Start with the schools. That's where the future is made.
The Sustainable Development Goals are about much more than achieving a diplomatic consensus. Starting next year, they will serve as a road-map for driving development around the world, including the world's poorest countries.
Land degradation and subsequent desertification are becoming some of the most pressing development issues. It is estimated that one-third of the world's arable land has been lost in the last 40 years due to soil erosion.
Some see WPD as a day to focus on the population "boom," or overpopulation, but ultimately this just distracts people from a universal truth: If women and girls can access contraception, they are more likely to finish school, they will have fewer children by choice, and they are more likely to prosper.
The stakes could not be greater. More than 58 million children around the world are simply not in school and 250 million are not acquiring the basic knowledge and skills they should by grade four.
Rwanda's success, while remarkable, is not a mystery. Investments were based on the evidence, tackling the biggest threats to child survival by increasing effective interventions such as vaccinations and breastfeeding rates.
As we celebrate the Day of the African Child this week, we hold in our hearts the brave Nigerian schoolgirls -- those in captivity, those who have escaped, the thousands whose fearless assertion of their right to an education has put them now at such risk.
Smart collaboration is about working together to improve health outcomes for vulnerable, underserved and marginalized women and children in resource-poor environments. Although uniting in coalition toward collective action is not always easy, it allows us to learn from each other and leverage our strengths to improve the lives of women and children globally.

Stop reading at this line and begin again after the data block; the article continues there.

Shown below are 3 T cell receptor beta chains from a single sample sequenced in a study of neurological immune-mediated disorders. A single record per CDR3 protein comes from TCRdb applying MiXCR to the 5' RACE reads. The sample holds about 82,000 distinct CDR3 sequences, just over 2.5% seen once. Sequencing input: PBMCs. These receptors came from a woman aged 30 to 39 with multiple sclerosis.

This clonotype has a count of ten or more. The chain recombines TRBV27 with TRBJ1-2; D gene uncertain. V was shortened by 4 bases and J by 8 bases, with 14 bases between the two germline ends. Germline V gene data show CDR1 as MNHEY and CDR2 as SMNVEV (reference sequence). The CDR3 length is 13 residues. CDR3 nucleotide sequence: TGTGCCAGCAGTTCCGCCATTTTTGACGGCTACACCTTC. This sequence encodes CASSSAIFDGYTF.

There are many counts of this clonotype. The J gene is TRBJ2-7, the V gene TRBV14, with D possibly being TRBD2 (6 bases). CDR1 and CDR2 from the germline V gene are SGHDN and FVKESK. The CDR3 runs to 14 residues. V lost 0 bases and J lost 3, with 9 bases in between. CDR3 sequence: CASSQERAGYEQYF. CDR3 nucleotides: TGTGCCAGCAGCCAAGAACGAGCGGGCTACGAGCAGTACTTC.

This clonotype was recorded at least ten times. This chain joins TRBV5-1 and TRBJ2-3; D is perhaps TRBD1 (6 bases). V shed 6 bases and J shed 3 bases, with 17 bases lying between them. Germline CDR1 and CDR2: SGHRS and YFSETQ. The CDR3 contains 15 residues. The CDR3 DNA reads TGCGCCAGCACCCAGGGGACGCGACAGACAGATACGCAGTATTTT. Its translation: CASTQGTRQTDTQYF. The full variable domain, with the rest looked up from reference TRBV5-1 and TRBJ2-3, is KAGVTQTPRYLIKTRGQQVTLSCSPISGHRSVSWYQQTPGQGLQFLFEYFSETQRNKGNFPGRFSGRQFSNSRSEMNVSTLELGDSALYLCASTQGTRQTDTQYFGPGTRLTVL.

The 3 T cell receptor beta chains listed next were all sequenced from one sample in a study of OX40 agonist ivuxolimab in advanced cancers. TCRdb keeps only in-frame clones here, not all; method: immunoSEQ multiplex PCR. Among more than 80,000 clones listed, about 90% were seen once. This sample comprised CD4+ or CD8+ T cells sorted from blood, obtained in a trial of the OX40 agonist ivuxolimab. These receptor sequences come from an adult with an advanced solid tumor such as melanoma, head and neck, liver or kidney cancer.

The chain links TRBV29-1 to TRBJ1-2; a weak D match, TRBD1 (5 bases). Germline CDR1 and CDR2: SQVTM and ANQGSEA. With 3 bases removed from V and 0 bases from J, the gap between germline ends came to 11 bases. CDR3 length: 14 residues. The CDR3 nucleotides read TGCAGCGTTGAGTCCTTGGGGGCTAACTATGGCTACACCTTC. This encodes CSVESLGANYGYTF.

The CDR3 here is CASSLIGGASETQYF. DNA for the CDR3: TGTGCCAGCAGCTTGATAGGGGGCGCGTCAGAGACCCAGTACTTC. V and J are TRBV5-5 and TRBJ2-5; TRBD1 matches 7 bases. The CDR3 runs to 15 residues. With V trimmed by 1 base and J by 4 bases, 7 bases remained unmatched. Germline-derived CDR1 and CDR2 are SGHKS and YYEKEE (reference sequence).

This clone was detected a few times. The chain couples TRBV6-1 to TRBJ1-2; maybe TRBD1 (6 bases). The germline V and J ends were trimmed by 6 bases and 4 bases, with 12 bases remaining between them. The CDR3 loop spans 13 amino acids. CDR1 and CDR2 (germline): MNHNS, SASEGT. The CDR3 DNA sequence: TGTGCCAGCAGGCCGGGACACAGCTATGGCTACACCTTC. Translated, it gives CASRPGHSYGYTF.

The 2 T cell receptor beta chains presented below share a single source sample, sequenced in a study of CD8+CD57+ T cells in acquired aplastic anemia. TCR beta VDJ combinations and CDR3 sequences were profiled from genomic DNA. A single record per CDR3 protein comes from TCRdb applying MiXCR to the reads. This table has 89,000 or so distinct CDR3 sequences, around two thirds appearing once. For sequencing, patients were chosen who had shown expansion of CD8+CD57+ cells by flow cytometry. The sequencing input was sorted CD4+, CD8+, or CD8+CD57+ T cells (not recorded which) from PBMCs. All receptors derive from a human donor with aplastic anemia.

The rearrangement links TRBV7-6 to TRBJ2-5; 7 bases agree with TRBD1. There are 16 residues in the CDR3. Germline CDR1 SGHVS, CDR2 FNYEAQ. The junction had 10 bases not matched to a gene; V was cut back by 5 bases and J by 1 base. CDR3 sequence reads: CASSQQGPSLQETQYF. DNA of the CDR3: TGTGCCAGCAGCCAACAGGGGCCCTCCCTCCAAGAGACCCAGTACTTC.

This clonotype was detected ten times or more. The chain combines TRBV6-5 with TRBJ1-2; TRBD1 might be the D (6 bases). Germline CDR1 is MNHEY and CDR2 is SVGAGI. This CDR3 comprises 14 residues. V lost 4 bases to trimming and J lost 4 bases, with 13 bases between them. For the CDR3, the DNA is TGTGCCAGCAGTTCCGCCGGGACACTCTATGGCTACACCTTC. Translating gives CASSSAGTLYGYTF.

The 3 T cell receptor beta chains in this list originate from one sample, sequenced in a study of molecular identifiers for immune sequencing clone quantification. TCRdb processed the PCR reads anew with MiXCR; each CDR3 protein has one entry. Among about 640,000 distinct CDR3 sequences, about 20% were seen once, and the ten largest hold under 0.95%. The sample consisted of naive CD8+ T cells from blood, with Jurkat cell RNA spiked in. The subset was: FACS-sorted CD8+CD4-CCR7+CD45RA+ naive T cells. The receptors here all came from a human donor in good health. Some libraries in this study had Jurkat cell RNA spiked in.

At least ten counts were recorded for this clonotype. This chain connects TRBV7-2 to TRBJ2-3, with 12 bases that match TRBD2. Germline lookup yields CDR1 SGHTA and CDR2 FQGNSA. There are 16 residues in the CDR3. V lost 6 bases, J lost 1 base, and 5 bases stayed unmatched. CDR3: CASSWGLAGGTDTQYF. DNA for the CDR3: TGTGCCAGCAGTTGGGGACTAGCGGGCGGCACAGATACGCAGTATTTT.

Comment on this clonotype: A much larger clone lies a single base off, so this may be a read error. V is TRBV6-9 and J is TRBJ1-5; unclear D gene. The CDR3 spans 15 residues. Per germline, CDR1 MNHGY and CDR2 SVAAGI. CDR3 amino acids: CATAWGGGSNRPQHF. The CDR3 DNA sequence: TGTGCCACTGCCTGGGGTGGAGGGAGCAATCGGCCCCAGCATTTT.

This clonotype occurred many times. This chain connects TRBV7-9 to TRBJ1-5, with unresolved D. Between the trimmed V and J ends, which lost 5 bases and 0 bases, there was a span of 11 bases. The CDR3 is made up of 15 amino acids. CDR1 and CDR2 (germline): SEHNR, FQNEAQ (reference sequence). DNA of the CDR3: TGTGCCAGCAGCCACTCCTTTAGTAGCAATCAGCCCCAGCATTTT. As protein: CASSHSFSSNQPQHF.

How is it that in 2014 a girl still has to ask for a whiteboard in her classroom? How is it that in 2014 more than 200 girls can simply vanish into a forest for more than a month?
In the world of venture capital, a success rate of 30 percent is considered a great track record. In the world of international development, critics hold up every misstep as proof that aid is like throwing money down a rat hole. When you're trying to do something as hard as fighting poverty and disease, you will never achieve anything meaningful if you're afraid to make mistakes.
Both internationally and domestically, maternal health is at the center of concern, especially as we near the deadline for the Millennium Development Goals that focus on preventable child and maternal deaths.
Let's stop talking about the death or decline of the arts and humanities. Let's explicitly engage with its rebirth.
The United Nations Millennium Development Goals are the promises the global community made to the poorest in the world. One of those promises was to the world's children. We said that by the end of 2015, every child would be able to go to primary school.
When we give impoverished women a place at the global table of economic development, we take a firm stand in decreasing rates of child mortality and fostering health and prosperity in the developing world. This is something that is well worth celebrating on Mother's Day and supporting all year round.
While there is a role for international financial institutions and the private sector in the fight for clean water, there is no justification for international agencies and corporations to continue promoting water privatization.
Sustainable development is the most urgent challenge facing humanity. The fundamental question is how the world economy can continue to develop in a w...